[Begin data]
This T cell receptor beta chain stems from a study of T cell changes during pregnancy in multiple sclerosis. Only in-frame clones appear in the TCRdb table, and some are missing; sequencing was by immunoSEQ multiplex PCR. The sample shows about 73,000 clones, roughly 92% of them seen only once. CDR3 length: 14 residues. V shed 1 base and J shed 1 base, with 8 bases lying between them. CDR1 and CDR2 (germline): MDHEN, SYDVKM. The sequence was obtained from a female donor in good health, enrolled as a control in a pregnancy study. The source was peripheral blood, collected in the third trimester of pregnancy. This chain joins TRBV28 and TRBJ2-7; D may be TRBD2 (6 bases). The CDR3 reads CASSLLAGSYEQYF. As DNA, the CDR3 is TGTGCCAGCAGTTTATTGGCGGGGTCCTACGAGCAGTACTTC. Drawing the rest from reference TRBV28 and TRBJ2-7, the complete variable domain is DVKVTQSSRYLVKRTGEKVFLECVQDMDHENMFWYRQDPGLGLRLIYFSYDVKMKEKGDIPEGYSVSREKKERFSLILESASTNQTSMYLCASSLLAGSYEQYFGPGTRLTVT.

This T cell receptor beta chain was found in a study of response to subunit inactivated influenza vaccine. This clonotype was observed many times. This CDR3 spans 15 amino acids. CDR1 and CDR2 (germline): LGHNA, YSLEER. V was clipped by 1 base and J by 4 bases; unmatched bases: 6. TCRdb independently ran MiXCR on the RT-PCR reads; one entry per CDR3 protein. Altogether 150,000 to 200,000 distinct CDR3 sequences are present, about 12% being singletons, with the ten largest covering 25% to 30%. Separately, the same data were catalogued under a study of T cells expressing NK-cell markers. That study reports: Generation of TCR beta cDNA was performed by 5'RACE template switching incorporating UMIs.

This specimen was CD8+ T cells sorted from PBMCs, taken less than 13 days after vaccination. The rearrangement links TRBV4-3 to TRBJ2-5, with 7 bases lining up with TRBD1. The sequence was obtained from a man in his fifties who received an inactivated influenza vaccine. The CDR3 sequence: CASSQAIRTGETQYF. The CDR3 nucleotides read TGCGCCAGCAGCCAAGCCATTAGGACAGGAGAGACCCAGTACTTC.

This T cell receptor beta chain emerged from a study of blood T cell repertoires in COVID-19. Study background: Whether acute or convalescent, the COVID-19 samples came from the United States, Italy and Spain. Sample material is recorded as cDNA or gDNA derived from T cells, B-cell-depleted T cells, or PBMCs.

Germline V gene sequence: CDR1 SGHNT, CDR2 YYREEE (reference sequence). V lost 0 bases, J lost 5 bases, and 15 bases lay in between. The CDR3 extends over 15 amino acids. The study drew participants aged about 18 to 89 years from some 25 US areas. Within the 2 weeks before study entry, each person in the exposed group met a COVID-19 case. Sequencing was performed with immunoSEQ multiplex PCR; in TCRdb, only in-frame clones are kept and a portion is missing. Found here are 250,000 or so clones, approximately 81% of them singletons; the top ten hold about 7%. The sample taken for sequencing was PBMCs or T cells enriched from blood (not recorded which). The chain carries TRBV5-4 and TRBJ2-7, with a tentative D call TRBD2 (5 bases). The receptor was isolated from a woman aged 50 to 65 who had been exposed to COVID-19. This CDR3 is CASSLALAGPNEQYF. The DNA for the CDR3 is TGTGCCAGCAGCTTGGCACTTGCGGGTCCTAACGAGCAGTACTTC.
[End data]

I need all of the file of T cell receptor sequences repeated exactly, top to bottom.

This T cell receptor beta chain stems from a study of T cell changes during pregnancy in multiple sclerosis. Only in-frame clones appear in the TCRdb table, and some are missing; sequencing was by immunoSEQ multiplex PCR. The sample shows about 73,000 clones, roughly 92% of them seen only once. CDR3 length: 14 residues. V shed 1 base and J shed 1 base, with 8 bases lying between them. CDR1 and CDR2 (germline): MDHEN, SYDVKM. The sequence was obtained from a female donor in good health, enrolled as a control in a pregnancy study. The source was peripheral blood, collected in the third trimester of pregnancy. This chain joins TRBV28 and TRBJ2-7; D may be TRBD2 (6 bases). The CDR3 reads CASSLLAGSYEQYF. As DNA, the CDR3 is TGTGCCAGCAGTTTATTGGCGGGGTCCTACGAGCAGTACTTC. Drawing the rest from reference TRBV28 and TRBJ2-7, the complete variable domain is DVKVTQSSRYLVKRTGEKVFLECVQDMDHENMFWYRQDPGLGLRLIYFSYDVKMKEKGDIPEGYSVSREKKERFSLILESASTNQTSMYLCASSLLAGSYEQYFGPGTRLTVT.

This T cell receptor beta chain was found in a study of response to subunit inactivated influenza vaccine. This clonotype was observed many times. This CDR3 spans 15 amino acids. CDR1 and CDR2 (germline): LGHNA, YSLEER. V was clipped by 1 base and J by 4 bases; unmatched bases: 6. TCRdb independently ran MiXCR on the RT-PCR reads; one entry per CDR3 protein. Altogether 150,000 to 200,000 distinct CDR3 sequences are present, about 12% being singletons, with the ten largest covering 25% to 30%. Separately, the same data were catalogued under a study of T cells expressing NK-cell markers. That study reports: Generation of TCR beta cDNA was performed by 5'RACE template switching incorporating UMIs.

This specimen was CD8+ T cells sorted from PBMCs, taken less than 13 days after vaccination. The rearrangement links TRBV4-3 to TRBJ2-5, with 7 bases lining up with TRBD1. The sequence was obtained from a man in his fifties who received an inactivated influenza vaccine. The CDR3 sequence: CASSQAIRTGETQYF. The CDR3 nucleotides read TGCGCCAGCAGCCAAGCCATTAGGACAGGAGAGACCCAGTACTTC.

This T cell receptor beta chain emerged from a study of blood T cell repertoires in COVID-19. Study background: Whether acute or convalescent, the COVID-19 samples came from the United States, Italy and Spain. Sample material is recorded as cDNA or gDNA derived from T cells, B-cell-depleted T cells, or PBMCs.

Germline V gene sequence: CDR1 SGHNT, CDR2 YYREEE (reference sequence). V lost 0 bases, J lost 5 bases, and 15 bases lay in between. The CDR3 extends over 15 amino acids. The study drew participants aged about 18 to 89 years from some 25 US areas. Within the 2 weeks before study entry, each person in the exposed group met a COVID-19 case. Sequencing was performed with immunoSEQ multiplex PCR; in TCRdb, only in-frame clones are kept and a portion is missing. Found here are 250,000 or so clones, approximately 81% of them singletons; the top ten hold about 7%. The sample taken for sequencing was PBMCs or T cells enriched from blood (not recorded which). The chain carries TRBV5-4 and TRBJ2-7, with a tentative D call TRBD2 (5 bases). The receptor was isolated from a woman aged 50 to 65 who had been exposed to COVID-19. This CDR3 is CASSLALAGPNEQYF. The DNA for the CDR3 is TGTGCCAGCAGCTTGGCACTTGCGGGTCCTAACGAGCAGTACTTC.